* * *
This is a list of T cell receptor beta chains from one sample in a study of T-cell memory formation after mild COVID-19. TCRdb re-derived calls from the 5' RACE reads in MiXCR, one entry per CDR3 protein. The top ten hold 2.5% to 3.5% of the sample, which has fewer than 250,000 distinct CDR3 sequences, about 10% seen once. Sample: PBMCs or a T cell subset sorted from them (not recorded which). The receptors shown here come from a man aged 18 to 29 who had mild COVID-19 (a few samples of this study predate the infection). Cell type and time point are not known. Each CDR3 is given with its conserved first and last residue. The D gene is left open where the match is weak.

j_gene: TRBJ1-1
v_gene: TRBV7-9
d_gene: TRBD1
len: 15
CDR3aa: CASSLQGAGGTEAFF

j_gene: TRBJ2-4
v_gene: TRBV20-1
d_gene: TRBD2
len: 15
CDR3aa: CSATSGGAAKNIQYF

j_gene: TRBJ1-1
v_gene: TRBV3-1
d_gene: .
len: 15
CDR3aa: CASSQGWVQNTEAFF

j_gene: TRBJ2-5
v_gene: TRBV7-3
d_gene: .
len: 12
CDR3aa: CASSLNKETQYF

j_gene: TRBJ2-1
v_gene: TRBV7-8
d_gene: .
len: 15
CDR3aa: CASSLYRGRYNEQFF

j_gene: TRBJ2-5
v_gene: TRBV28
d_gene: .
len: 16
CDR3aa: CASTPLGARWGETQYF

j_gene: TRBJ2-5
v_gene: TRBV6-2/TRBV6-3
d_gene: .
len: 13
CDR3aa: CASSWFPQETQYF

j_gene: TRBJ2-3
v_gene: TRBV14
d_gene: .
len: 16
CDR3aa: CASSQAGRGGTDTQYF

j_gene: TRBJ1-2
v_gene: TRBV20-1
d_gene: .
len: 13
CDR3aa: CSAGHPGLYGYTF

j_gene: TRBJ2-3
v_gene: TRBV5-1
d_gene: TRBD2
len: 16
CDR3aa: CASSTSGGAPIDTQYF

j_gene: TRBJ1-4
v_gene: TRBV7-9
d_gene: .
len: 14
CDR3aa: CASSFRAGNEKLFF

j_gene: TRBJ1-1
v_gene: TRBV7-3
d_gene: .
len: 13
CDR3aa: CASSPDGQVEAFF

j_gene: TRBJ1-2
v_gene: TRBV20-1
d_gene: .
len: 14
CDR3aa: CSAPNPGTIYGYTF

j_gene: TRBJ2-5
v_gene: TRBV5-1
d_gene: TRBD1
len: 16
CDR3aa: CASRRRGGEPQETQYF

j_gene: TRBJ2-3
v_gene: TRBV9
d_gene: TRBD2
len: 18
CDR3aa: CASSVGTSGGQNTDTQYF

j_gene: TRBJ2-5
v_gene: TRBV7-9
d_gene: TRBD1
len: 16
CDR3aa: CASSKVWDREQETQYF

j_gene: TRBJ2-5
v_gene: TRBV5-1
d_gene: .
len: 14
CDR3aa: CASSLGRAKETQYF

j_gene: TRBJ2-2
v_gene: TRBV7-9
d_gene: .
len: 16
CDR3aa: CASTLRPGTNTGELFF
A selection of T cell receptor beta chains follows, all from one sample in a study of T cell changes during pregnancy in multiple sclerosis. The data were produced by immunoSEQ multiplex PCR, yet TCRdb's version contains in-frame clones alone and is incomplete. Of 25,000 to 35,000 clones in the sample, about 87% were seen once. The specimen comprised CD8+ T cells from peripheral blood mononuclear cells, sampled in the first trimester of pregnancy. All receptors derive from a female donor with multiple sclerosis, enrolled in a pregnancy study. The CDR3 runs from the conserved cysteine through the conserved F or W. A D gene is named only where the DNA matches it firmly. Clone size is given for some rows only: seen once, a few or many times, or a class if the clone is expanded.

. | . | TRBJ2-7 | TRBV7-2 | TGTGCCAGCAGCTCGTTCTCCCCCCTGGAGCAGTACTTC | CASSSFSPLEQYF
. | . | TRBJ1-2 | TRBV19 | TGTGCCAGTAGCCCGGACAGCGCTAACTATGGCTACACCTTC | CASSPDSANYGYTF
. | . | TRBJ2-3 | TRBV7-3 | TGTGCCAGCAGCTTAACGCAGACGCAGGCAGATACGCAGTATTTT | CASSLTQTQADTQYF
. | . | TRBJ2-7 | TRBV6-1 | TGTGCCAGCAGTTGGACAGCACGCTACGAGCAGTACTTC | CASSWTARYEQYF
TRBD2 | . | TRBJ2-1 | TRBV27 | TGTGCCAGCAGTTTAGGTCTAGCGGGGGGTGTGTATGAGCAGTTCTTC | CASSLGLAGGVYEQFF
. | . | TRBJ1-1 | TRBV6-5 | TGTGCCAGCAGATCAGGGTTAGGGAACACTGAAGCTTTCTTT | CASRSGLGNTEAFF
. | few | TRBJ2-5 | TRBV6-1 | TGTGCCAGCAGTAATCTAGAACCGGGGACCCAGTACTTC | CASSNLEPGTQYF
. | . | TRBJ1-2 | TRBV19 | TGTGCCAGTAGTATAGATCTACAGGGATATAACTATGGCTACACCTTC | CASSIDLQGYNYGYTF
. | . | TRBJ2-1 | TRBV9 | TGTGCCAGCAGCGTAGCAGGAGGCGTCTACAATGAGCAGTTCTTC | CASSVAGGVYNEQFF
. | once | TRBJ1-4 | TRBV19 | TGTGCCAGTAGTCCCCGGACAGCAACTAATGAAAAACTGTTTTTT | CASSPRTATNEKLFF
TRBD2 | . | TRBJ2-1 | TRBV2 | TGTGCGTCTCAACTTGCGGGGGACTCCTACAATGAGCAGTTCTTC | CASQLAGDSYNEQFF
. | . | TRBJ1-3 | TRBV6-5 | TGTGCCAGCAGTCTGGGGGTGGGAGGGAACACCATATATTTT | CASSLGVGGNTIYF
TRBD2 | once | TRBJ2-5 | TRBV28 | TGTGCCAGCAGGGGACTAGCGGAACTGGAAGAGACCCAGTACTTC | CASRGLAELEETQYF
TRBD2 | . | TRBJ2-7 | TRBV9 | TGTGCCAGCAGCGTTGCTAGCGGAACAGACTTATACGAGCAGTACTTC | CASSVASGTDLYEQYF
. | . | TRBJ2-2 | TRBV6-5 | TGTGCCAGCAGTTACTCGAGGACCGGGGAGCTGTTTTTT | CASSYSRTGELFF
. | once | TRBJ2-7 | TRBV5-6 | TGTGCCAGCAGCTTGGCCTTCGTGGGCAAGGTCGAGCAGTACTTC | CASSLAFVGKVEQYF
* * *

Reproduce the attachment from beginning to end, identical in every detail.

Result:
This is a list of T cell receptor beta chains from one sample in a study of T-cell memory formation after mild COVID-19. TCRdb re-derived calls from the 5' RACE reads in MiXCR, one entry per CDR3 protein. The top ten hold 2.5% to 3.5% of the sample, which has fewer than 250,000 distinct CDR3 sequences, about 10% seen once. Sample: PBMCs or a T cell subset sorted from them (not recorded which). The receptors shown here come from a man aged 18 to 29 who had mild COVID-19 (a few samples of this study predate the infection). Cell type and time point are not known. Each CDR3 is given with its conserved first and last residue. The D gene is left open where the match is weak.

j_gene: TRBJ1-1
v_gene: TRBV7-9
d_gene: TRBD1
len: 15
CDR3aa: CASSLQGAGGTEAFF

j_gene: TRBJ2-4
v_gene: TRBV20-1
d_gene: TRBD2
len: 15
CDR3aa: CSATSGGAAKNIQYF

j_gene: TRBJ1-1
v_gene: TRBV3-1
d_gene: .
len: 15
CDR3aa: CASSQGWVQNTEAFF

j_gene: TRBJ2-5
v_gene: TRBV7-3
d_gene: .
len: 12
CDR3aa: CASSLNKETQYF

j_gene: TRBJ2-1
v_gene: TRBV7-8
d_gene: .
len: 15
CDR3aa: CASSLYRGRYNEQFF

j_gene: TRBJ2-5
v_gene: TRBV28
d_gene: .
len: 16
CDR3aa: CASTPLGARWGETQYF

j_gene: TRBJ2-5
v_gene: TRBV6-2/TRBV6-3
d_gene: .
len: 13
CDR3aa: CASSWFPQETQYF

j_gene: TRBJ2-3
v_gene: TRBV14
d_gene: .
len: 16
CDR3aa: CASSQAGRGGTDTQYF

j_gene: TRBJ1-2
v_gene: TRBV20-1
d_gene: .
len: 13
CDR3aa: CSAGHPGLYGYTF

j_gene: TRBJ2-3
v_gene: TRBV5-1
d_gene: TRBD2
len: 16
CDR3aa: CASSTSGGAPIDTQYF

j_gene: TRBJ1-4
v_gene: TRBV7-9
d_gene: .
len: 14
CDR3aa: CASSFRAGNEKLFF

j_gene: TRBJ1-1
v_gene: TRBV7-3
d_gene: .
len: 13
CDR3aa: CASSPDGQVEAFF

j_gene: TRBJ1-2
v_gene: TRBV20-1
d_gene: .
len: 14
CDR3aa: CSAPNPGTIYGYTF

j_gene: TRBJ2-5
v_gene: TRBV5-1
d_gene: TRBD1
len: 16
CDR3aa: CASRRRGGEPQETQYF

j_gene: TRBJ2-3
v_gene: TRBV9
d_gene: TRBD2
len: 18
CDR3aa: CASSVGTSGGQNTDTQYF

j_gene: TRBJ2-5
v_gene: TRBV7-9
d_gene: TRBD1
len: 16
CDR3aa: CASSKVWDREQETQYF

j_gene: TRBJ2-5
v_gene: TRBV5-1
d_gene: .
len: 14
CDR3aa: CASSLGRAKETQYF

j_gene: TRBJ2-2
v_gene: TRBV7-9
d_gene: .
len: 16
CDR3aa: CASTLRPGTNTGELFF
A selection of T cell receptor beta chains follows, all from one sample in a study of T cell changes during pregnancy in multiple sclerosis. The data were produced by immunoSEQ multiplex PCR, yet TCRdb's version contains in-frame clones alone and is incomplete. Of 25,000 to 35,000 clones in the sample, about 87% were seen once. The specimen comprised CD8+ T cells from peripheral blood mononuclear cells, sampled in the first trimester of pregnancy. All receptors derive from a female donor with multiple sclerosis, enrolled in a pregnancy study. The CDR3 runs from the conserved cysteine through the conserved F or W. A D gene is named only where the DNA matches it firmly. Clone size is given for some rows only: seen once, a few or many times, or a class if the clone is expanded.

. | . | TRBJ2-7 | TRBV7-2 | TGTGCCAGCAGCTCGTTCTCCCCCCTGGAGCAGTACTTC | CASSSFSPLEQYF
. | . | TRBJ1-2 | TRBV19 | TGTGCCAGTAGCCCGGACAGCGCTAACTATGGCTACACCTTC | CASSPDSANYGYTF
. | . | TRBJ2-3 | TRBV7-3 | TGTGCCAGCAGCTTAACGCAGACGCAGGCAGATACGCAGTATTTT | CASSLTQTQADTQYF
. | . | TRBJ2-7 | TRBV6-1 | TGTGCCAGCAGTTGGACAGCACGCTACGAGCAGTACTTC | CASSWTARYEQYF
TRBD2 | . | TRBJ2-1 | TRBV27 | TGTGCCAGCAGTTTAGGTCTAGCGGGGGGTGTGTATGAGCAGTTCTTC | CASSLGLAGGVYEQFF
. | . | TRBJ1-1 | TRBV6-5 | TGTGCCAGCAGATCAGGGTTAGGGAACACTGAAGCTTTCTTT | CASRSGLGNTEAFF
. | few | TRBJ2-5 | TRBV6-1 | TGTGCCAGCAGTAATCTAGAACCGGGGACCCAGTACTTC | CASSNLEPGTQYF
. | . | TRBJ1-2 | TRBV19 | TGTGCCAGTAGTATAGATCTACAGGGATATAACTATGGCTACACCTTC | CASSIDLQGYNYGYTF
. | . | TRBJ2-1 | TRBV9 | TGTGCCAGCAGCGTAGCAGGAGGCGTCTACAATGAGCAGTTCTTC | CASSVAGGVYNEQFF
. | once | TRBJ1-4 | TRBV19 | TGTGCCAGTAGTCCCCGGACAGCAACTAATGAAAAACTGTTTTTT | CASSPRTATNEKLFF
TRBD2 | . | TRBJ2-1 | TRBV2 | TGTGCGTCTCAACTTGCGGGGGACTCCTACAATGAGCAGTTCTTC | CASQLAGDSYNEQFF
. | . | TRBJ1-3 | TRBV6-5 | TGTGCCAGCAGTCTGGGGGTGGGAGGGAACACCATATATTTT | CASSLGVGGNTIYF
TRBD2 | once | TRBJ2-5 | TRBV28 | TGTGCCAGCAGGGGACTAGCGGAACTGGAAGAGACCCAGTACTTC | CASRGLAELEETQYF
TRBD2 | . | TRBJ2-7 | TRBV9 | TGTGCCAGCAGCGTTGCTAGCGGAACAGACTTATACGAGCAGTACTTC | CASSVASGTDLYEQYF
. | . | TRBJ2-2 | TRBV6-5 | TGTGCCAGCAGTTACTCGAGGACCGGGGAGCTGTTTTTT | CASSYSRTGELFF
. | once | TRBJ2-7 | TRBV5-6 | TGTGCCAGCAGCTTGGCCTTCGTGGGCAAGGTCGAGCAGTACTTC | CASSLAFVGKVEQYF